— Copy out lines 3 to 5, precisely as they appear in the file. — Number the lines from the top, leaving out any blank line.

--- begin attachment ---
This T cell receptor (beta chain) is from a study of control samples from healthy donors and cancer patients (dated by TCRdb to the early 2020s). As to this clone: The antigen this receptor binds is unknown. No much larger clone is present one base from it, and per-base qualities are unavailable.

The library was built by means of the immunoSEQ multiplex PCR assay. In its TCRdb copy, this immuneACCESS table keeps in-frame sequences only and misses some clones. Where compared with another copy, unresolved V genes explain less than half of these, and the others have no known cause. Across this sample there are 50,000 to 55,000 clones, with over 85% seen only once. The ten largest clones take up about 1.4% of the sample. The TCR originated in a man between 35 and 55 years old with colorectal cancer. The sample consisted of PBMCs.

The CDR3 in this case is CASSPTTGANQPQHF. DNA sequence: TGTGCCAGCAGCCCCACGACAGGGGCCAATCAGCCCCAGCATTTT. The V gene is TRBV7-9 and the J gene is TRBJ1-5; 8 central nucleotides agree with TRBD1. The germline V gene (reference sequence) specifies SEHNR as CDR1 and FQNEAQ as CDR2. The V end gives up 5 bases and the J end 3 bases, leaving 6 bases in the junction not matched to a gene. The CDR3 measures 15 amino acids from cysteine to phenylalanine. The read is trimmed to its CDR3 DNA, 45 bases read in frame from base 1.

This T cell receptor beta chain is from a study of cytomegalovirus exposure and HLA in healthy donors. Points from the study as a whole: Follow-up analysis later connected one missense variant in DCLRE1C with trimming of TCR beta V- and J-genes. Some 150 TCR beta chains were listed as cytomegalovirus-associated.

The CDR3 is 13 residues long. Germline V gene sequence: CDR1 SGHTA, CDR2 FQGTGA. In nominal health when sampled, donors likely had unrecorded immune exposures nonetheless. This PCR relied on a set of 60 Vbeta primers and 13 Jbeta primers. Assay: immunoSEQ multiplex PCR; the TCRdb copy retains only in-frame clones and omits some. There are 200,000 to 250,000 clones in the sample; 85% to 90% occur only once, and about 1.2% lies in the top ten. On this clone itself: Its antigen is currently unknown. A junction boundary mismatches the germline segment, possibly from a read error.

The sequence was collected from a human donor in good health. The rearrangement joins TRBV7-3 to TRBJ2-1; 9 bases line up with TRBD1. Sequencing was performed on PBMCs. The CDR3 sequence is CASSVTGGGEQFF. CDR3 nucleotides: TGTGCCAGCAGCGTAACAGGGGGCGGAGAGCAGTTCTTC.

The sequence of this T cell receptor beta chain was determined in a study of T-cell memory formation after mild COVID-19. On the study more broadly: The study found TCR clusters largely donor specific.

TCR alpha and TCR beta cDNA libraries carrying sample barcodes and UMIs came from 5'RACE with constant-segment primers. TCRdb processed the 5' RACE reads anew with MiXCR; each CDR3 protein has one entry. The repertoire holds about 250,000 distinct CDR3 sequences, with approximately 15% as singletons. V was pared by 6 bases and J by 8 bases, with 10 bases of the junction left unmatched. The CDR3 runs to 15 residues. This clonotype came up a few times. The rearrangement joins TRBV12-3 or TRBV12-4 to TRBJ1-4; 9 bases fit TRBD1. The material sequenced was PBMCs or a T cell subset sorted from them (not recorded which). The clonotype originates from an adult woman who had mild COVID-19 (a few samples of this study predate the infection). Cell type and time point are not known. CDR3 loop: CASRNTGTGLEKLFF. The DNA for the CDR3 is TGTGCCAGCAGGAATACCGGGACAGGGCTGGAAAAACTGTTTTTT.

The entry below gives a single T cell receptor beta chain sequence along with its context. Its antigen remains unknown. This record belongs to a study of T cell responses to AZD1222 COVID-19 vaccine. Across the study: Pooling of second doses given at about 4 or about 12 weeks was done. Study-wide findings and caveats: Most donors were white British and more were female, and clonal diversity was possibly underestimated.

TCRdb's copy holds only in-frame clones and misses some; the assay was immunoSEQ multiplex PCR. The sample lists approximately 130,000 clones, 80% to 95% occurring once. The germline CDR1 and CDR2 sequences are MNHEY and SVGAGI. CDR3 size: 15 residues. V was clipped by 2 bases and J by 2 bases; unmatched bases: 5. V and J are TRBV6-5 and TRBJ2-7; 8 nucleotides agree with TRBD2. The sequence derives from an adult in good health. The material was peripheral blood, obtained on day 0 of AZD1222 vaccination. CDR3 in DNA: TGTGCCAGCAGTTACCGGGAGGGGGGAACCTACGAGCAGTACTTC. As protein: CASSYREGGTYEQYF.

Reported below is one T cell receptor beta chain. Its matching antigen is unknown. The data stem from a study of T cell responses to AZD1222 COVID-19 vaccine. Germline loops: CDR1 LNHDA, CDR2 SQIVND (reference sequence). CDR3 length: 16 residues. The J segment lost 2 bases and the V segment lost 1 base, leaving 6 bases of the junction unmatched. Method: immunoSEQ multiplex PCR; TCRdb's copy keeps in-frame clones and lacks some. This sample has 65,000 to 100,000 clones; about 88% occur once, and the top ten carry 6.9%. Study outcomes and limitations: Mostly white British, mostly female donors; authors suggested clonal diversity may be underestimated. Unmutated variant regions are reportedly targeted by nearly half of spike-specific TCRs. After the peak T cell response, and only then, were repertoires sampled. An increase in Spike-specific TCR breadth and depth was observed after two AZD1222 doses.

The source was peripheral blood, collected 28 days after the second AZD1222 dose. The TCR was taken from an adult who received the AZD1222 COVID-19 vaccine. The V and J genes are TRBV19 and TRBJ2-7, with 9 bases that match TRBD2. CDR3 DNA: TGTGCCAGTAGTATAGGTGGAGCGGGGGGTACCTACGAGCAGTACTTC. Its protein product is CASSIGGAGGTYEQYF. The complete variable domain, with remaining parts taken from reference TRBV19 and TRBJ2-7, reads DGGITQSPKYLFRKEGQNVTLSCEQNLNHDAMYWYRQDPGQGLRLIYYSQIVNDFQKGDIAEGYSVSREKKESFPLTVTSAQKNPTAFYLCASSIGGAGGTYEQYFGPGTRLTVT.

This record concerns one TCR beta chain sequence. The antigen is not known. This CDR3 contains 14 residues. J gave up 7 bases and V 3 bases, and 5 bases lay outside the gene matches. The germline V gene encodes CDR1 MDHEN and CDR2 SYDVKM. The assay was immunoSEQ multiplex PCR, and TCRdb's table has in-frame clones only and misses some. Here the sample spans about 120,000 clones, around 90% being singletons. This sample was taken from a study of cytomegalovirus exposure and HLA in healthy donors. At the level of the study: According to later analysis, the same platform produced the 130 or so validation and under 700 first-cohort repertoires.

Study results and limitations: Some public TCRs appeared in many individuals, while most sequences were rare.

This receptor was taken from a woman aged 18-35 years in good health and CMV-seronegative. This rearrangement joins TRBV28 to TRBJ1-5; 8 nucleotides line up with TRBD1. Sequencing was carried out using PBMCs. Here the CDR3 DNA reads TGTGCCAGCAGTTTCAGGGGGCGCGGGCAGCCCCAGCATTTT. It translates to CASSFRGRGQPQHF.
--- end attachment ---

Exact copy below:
The CDR3 in this case is CASSPTTGANQPQHF. DNA sequence: TGTGCCAGCAGCCCCACGACAGGGGCCAATCAGCCCCAGCATTTT. The V gene is TRBV7-9 and the J gene is TRBJ1-5; 8 central nucleotides agree with TRBD1. The germline V gene (reference sequence) specifies SEHNR as CDR1 and FQNEAQ as CDR2. The V end gives up 5 bases and the J end 3 bases, leaving 6 bases in the junction not matched to a gene. The CDR3 measures 15 amino acids from cysteine to phenylalanine. The read is trimmed to its CDR3 DNA, 45 bases read in frame from base 1.

This T cell receptor beta chain is from a study of cytomegalovirus exposure and HLA in healthy donors. Points from the study as a whole: Follow-up analysis later connected one missense variant in DCLRE1C with trimming of TCR beta V- and J-genes. Some 150 TCR beta chains were listed as cytomegalovirus-associated.

The CDR3 is 13 residues long. Germline V gene sequence: CDR1 SGHTA, CDR2 FQGTGA. In nominal health when sampled, donors likely had unrecorded immune exposures nonetheless. This PCR relied on a set of 60 Vbeta primers and 13 Jbeta primers. Assay: immunoSEQ multiplex PCR; the TCRdb copy retains only in-frame clones and omits some. There are 200,000 to 250,000 clones in the sample; 85% to 90% occur only once, and about 1.2% lies in the top ten. On this clone itself: Its antigen is currently unknown. A junction boundary mismatches the germline segment, possibly from a read error.